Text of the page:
Prevalence of infectious hypodermal and hematopoietic necrosis virus (IHHNV) and white spot syndrome virus (WSSV) in Litopenaeus vannamei in the Pacific Ocean off the Coast of Panama

Linda M. Nunan, Steve M. Arce, Ronald J. Staha, Donald V. Lightner

    Research output: Contribution to journalArticlepeer-review

    37 Scopus citations

    Abstract

    In March 2000, 104 wild caught Litopenaeus vannamei broodstock, captured off the Pacific coast of Panama, were screened for the following penaeid viruses: infectious hypodermal and hematopoietic necrosis virus (IHHNV) and white spot syndrome virus (WSSV). The purpose of this study was to determine the prevalence of IHHNV and WSSV in wild shrimp in this area of the Western Hemisphere and to acquire specific pathogen free (SPF) L. vannamei for inclusion into the Oceanic Institute's genetic breeding program. The prevalence of the viruses was determined using the dot blot hybridization format, which is a commercially available molecular method for detecting these viruses. Dot blot hybridization assays can be used as an initial screening method to detect moderately to highly infected shrimp. The results from the dot blot assays indicated the prevalence of IHHNV in 28% and WSSV in 2% of the 104 hemolymph samples tested. Results from this study were used to establish the initial candidate SPF status of the animals that were assessed and to determine the prevalence of two serious pathogens of penaeid shrimp captured from the wild of the Pacific Ocean in the Central American region off the coast of Panama.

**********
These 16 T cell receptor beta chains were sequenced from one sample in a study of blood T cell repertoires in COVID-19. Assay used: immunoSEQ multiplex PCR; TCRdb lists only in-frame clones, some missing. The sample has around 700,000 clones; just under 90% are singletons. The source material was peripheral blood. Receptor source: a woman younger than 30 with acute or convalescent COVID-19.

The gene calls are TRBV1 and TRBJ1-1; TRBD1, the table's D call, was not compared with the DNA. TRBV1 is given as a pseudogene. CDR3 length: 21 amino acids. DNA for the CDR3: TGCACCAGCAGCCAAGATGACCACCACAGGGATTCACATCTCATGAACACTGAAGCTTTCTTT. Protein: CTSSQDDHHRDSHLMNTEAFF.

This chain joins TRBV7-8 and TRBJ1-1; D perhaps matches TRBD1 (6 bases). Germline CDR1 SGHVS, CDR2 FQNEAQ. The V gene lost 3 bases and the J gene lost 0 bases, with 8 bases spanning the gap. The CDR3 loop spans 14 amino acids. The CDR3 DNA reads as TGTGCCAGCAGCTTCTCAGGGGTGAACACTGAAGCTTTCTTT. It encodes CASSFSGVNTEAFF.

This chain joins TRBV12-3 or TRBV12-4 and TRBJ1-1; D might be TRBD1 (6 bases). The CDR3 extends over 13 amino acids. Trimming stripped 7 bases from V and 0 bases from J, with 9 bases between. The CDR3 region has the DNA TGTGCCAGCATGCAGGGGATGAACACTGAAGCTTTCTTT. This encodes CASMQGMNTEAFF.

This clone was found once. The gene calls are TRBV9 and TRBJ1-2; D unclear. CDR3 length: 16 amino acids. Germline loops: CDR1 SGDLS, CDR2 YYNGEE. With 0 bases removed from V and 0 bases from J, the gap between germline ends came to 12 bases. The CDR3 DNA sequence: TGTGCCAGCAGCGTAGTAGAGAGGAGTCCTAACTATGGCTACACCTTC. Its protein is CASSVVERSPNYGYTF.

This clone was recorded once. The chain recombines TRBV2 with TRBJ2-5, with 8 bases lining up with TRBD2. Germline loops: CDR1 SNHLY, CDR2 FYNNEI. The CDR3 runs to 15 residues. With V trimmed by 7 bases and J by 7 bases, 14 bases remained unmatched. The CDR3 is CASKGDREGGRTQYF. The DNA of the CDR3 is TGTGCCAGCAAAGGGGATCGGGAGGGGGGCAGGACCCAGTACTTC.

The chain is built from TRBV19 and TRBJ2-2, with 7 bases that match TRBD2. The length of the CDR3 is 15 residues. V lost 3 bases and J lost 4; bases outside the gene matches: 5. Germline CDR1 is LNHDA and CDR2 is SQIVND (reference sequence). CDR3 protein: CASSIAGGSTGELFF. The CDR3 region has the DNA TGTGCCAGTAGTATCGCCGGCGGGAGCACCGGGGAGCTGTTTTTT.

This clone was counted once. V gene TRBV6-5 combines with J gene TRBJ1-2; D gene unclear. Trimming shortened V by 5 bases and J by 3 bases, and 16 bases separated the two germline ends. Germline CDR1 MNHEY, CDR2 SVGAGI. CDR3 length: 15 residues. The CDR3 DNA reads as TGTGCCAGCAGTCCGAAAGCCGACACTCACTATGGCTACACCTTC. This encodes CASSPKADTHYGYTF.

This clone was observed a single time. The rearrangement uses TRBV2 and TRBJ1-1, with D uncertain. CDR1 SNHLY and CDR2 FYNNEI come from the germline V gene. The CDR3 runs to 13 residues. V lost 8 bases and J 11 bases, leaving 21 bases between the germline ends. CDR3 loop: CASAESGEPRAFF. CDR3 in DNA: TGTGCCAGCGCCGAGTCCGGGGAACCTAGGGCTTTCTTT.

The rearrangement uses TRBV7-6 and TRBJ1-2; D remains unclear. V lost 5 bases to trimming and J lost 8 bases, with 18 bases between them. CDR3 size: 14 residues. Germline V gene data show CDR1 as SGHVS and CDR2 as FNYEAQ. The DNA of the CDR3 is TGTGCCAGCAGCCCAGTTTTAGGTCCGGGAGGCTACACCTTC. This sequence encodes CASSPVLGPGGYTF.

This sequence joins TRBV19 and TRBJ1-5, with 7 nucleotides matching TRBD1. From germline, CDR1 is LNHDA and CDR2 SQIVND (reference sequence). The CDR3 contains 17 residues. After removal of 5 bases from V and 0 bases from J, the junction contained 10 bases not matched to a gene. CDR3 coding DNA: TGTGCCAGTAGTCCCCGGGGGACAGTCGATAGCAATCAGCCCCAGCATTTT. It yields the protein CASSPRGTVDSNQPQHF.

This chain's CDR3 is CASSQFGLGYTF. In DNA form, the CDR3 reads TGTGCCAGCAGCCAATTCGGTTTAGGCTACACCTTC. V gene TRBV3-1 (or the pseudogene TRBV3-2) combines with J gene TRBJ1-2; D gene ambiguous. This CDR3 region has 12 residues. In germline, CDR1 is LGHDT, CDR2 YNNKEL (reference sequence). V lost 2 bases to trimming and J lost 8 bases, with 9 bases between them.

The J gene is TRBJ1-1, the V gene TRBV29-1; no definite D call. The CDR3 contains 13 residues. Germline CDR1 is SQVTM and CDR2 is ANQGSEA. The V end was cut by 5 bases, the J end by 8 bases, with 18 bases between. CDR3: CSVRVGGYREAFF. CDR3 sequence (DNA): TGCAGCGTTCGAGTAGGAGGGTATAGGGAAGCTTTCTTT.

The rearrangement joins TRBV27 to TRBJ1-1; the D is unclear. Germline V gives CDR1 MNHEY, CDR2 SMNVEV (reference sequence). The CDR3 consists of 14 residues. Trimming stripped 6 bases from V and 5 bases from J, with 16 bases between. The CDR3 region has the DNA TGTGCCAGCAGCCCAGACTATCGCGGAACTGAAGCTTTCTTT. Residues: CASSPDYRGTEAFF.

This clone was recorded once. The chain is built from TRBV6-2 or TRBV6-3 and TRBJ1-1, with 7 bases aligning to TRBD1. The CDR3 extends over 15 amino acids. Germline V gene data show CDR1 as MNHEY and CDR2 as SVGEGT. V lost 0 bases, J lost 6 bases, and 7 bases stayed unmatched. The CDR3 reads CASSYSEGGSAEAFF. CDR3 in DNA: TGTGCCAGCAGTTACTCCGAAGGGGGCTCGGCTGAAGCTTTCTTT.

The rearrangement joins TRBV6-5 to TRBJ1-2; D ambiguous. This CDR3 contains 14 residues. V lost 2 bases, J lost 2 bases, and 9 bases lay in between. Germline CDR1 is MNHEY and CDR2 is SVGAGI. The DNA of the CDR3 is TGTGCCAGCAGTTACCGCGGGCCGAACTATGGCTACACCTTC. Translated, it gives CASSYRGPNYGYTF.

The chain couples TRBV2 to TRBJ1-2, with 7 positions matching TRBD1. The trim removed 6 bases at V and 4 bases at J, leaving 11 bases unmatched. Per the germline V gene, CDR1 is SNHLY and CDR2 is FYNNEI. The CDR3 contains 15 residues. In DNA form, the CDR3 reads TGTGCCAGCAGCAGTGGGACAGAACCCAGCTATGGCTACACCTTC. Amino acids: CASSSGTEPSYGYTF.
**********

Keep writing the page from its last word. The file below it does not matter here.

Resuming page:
Original languageEnglish (US)
    Pages (from-to)330-334
    Number of pages5
    JournalJournal of the World Aquaculture Society
    Volume32
    Issue number3
    DOIs
    StatePublished - 2001

    ASJC Scopus subject areas

    • Aquatic Science
    • Agronomy and Crop Science

    Fingerprint

    Dive into the research topics of 'Prevalence of infectious hypodermal and hematopoietic necrosis virus (IHHNV) and white spot syndrome virus (WSSV) in Litopenaeus vannamei in the Pacific Ocean off the Coast of Panama'. Together they form a unique fingerprint.

    Cite this